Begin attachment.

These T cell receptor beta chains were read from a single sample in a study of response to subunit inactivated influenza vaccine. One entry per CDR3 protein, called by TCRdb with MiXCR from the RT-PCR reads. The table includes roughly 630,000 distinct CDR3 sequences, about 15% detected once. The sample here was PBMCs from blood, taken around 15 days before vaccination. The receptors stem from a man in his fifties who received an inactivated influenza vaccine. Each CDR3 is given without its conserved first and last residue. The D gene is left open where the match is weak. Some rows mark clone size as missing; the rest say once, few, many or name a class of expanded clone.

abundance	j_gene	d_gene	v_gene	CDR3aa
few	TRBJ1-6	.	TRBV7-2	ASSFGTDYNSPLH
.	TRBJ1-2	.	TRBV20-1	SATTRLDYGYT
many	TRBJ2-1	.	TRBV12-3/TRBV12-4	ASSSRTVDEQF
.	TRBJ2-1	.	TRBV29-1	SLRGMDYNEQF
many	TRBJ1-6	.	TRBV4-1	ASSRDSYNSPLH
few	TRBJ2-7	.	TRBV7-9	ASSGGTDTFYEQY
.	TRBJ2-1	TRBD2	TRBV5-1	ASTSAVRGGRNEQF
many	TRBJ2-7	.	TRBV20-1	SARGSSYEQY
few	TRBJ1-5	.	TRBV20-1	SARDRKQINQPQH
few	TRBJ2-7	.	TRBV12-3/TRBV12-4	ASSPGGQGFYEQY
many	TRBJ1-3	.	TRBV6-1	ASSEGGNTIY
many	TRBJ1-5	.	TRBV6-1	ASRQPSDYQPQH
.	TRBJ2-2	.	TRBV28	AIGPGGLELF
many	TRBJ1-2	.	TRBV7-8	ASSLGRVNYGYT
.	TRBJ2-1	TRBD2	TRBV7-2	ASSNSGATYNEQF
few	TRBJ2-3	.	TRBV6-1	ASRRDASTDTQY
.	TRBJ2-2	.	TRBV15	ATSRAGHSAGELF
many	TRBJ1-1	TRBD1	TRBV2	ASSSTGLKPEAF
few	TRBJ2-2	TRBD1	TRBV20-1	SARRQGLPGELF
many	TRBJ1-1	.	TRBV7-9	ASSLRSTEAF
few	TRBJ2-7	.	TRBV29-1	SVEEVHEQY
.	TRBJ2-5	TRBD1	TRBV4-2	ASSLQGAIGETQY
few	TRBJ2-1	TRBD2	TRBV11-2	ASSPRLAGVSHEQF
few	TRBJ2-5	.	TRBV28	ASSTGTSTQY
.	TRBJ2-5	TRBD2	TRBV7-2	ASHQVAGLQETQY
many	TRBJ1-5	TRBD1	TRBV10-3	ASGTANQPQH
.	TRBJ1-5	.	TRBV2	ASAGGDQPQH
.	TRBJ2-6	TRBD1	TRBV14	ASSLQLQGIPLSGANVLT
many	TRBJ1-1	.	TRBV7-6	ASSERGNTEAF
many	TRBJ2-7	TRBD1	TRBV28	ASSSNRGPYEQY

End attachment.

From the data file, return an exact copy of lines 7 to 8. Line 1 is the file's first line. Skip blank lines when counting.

many	TRBJ1-6	.	TRBV4-1	ASSRDSYNSPLH
few	TRBJ2-7	.	TRBV7-9	ASSGGTDTFYEQY